This Hispanic Heritage Month, we look at the most recent Census and data to highlight the importance of Hispanics in the United States.

For those wondering why Hispanic Heritage Month starts mid-month rather than on the first of September, the Month starts on September 15, coinciding with the independence days of several Latin American countries. This includes five Central American countries’ independence days: Guatemala, Honduras, El Salvador, Nicaragua, and Costa Rica. It also comes at the same time as the commemoration of the ‘grito de Dolores’ made in the early hours on September 16, 1810, starting the Mexican War of Independence. These countries also figure significantly in the ancestry of many Hispanic Americans: Of the 62.1 million Hispanics in the United States, almost 71%, or 42.9 million of them, have ancestry from these 6 countries.

Today, Hispanics form the largest ethnic group in the United States. With more than 62 million Hispanics recorded in the 2020 Census, they make up almost 19% of the total U.S. population. Moreover, Hispanic households now collectively earn more than ever—to the sum of more than $1.2 trillion—and paid almost $309 billion in taxes in 2019 alone. Critically for the economy, Hispanics in the United States fill workforce gaps in labor-short industries such as agriculture, hospitality, construction, and healthcare. In the wake of the coronavirus pandemic, these industries are now more important than ever to U.S. economic vitality.

Although now eclipsed by Asians as the fastest growing group, Hispanics remain a fast-growing population. Between 2010 and 2020, the Hispanic population in the United States increased by 23.0%, compared to just 7% growth for the U.S. population nationwide. This represents an increase of 11.6 million, from the 50.5 million Hispanics in 2010. The size of this increase also means that approximately half of all population growth in the United States since 2010 can be attributed to Hispanics, both U.S.-born and immigrant.

The continued growth of the Hispanic population has also come in tandem with increasing diversity among Hispanics in terms of geographic distribution, nativity, and voting patterns.


No longer geographically concentrated strictly in border regions or in big cities, Hispanics today increasingly live all over the country.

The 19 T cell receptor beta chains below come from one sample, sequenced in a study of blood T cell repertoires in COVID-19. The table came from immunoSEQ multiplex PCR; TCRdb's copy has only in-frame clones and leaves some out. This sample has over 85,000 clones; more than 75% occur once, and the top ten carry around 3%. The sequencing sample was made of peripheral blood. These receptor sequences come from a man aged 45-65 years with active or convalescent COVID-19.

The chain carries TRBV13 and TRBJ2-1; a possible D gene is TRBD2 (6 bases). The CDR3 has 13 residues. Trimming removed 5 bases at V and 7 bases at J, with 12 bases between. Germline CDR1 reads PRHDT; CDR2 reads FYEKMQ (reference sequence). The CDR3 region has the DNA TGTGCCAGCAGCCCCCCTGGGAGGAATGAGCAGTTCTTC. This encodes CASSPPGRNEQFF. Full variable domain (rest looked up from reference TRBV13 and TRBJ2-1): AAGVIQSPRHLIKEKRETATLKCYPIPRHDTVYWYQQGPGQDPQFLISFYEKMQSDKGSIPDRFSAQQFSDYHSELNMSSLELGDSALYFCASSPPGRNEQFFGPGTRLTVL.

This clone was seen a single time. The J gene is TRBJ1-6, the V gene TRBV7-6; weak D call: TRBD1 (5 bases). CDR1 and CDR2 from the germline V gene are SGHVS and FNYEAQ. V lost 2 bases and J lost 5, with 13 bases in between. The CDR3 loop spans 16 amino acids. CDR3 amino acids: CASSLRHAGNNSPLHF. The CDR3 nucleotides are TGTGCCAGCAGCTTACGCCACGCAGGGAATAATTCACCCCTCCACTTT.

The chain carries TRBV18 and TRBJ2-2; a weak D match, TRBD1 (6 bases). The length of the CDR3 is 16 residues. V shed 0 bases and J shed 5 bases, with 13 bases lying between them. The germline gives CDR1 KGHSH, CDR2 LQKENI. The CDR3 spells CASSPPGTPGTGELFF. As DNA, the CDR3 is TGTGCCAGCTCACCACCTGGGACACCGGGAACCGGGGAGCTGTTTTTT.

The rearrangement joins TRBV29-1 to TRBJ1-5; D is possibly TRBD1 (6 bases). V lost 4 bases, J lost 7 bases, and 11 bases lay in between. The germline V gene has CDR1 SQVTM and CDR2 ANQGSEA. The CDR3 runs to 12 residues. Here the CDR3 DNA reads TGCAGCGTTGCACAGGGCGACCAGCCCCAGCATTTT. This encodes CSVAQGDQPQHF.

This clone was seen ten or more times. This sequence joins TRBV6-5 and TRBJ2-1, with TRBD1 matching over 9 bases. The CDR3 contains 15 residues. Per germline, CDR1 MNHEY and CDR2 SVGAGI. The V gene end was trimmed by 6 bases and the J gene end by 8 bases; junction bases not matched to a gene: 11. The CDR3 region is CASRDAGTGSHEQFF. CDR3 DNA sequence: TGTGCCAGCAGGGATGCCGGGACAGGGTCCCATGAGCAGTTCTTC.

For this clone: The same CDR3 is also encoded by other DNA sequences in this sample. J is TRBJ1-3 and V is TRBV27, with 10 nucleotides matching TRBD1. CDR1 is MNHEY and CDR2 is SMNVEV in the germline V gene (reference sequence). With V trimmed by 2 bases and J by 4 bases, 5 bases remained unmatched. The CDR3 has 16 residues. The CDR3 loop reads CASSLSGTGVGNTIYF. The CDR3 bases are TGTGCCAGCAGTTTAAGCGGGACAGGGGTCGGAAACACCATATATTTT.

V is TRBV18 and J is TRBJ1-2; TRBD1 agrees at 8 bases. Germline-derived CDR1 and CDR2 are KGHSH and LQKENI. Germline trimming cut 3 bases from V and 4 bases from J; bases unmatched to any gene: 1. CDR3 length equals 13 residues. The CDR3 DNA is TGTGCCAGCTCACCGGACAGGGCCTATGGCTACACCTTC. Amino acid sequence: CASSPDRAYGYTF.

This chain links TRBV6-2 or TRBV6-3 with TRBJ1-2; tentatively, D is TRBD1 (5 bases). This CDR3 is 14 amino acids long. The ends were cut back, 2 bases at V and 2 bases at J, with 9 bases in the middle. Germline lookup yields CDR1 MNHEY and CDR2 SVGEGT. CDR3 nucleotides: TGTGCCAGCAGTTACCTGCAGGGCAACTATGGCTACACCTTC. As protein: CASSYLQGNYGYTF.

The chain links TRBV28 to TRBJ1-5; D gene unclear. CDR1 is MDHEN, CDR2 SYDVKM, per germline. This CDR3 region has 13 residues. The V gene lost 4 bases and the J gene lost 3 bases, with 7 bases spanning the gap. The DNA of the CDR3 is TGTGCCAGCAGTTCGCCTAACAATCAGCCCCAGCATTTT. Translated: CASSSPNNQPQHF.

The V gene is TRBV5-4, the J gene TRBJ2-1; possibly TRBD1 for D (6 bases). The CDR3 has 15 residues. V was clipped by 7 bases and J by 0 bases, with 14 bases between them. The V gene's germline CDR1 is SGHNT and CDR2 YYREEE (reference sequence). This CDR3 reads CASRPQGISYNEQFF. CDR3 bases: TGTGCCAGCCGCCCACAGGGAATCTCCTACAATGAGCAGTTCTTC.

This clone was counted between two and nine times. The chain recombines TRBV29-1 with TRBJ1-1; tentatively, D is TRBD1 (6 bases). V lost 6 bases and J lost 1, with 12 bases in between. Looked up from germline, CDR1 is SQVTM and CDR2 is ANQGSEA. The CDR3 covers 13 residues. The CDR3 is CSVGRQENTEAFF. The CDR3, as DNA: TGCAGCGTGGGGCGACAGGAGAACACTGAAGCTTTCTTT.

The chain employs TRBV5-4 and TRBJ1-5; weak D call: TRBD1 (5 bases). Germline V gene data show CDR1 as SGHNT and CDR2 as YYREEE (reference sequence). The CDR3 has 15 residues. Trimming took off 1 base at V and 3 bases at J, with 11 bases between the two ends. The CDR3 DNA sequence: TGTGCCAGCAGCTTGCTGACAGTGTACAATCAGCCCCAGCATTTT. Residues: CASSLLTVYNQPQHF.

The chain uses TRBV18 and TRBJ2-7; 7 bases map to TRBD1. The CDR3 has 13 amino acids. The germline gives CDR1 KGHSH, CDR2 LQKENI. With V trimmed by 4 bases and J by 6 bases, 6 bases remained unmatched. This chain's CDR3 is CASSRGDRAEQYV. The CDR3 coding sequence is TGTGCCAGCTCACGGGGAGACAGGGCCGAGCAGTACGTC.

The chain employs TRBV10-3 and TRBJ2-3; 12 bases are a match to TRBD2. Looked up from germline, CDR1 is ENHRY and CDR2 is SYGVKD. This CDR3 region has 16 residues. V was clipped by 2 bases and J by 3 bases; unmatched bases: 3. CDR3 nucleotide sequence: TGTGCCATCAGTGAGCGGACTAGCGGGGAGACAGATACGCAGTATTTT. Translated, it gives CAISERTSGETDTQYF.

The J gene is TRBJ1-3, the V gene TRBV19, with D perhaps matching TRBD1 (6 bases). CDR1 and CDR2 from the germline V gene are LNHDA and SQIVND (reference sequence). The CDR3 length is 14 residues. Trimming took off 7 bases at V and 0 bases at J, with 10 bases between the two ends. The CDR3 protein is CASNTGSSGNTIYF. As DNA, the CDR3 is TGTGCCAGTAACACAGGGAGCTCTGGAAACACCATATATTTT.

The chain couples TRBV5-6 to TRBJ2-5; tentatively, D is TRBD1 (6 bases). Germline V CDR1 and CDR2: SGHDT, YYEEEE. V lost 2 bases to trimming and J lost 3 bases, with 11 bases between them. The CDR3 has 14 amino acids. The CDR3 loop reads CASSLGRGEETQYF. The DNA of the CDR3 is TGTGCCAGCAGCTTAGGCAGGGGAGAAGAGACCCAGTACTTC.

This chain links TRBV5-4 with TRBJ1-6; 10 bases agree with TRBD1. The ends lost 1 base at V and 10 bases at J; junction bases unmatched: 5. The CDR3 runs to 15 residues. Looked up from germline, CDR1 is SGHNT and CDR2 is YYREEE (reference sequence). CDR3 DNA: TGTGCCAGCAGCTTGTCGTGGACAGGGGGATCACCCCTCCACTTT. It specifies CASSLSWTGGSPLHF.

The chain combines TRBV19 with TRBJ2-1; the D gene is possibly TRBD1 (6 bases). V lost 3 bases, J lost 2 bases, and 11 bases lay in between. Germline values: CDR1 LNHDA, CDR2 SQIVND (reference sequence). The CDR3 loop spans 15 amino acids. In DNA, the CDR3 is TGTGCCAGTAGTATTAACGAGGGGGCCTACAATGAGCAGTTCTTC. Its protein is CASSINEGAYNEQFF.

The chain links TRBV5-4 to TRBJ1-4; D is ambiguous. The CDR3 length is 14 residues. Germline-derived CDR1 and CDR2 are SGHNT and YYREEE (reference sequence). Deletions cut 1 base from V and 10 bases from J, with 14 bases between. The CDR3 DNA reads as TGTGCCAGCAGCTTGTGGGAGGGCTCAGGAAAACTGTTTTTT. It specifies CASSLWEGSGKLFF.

Some of the states with the fastest increases in their Hispanic populations are those that until recently had very few Hispanic residents, including South Dakota, Vermont, and Louisiana. These states all saw their Hispanic populations grow by more than 67% between 2010 and 2020. In North Dakota, the Hispanic population more than doubled over the last decade, increasing by 148.1% from 13,500 to 33,400.


Contrary to popular belief, most of the growth among Hispanics has been among those born in the United States, rather than from immigration. Between 2010 and 2019, the latest year for which we have nativity data, U.S.-born Hispanics accounted for more than 90% of growth in the Hispanic population. The number of U.S.-born Hispanics grew by almost 9 million, or by 27.5%, from 31.9 million to 40.7 million in 2019.

Hispanic immigrants also increasingly hail from a wider range of Latin American countries than has been the case in past decades, further adding to the diversity seen among U.S. Hispanics. Today, immigrants from Central America, Cuba and the Dominican Republic make up increasing shares of the Hispanic population in the United States, with the share of immigrants from Mexico gradually decreasing as a whole.

Voting Patterns

Looking forward to the midterm elections later this year, the data show that Hispanics now make up considerable shares of the electorate. Nationwide, there are approximately 30 million Hispanic eligible voters, a 40% increase from 21.5 million in 2010. Furthermore, analysis from UCLA found that each year, there are an additional 1 million Hispanic Americans that reach voting age. At a state level, Hispanics now account for more than 1 in 5 eligible voters in several states, including New Mexico, Texas, California, Arizona, Florida, and Nevada.

However, Hispanic voters, like the Hispanic population, are also increasingly diverse in their political viewpoints. Although Hispanic voters overwhelmingly continued to back Democratic candidates nationwide in 2020, there are signs that the Hispanic electorate is no longer—and perhaps never was—a monolith. Pundits and analysts have pointed to different reasons why Hispanic voters should no longer be considered a ‘safe’ voting bloc for any particular party, from crime, to immigration, to the economy and other pocketbook issues.

This diversity in voting intentions mirrors the myriad ancestries and histories of the tens of millions of Hispanics in the United States. While it’s unclear how Hispanic voters will end up voting come this November, what is clear is that Hispanics have already made and will continue to make outsize contributions to the United States, socially, economically, and politically.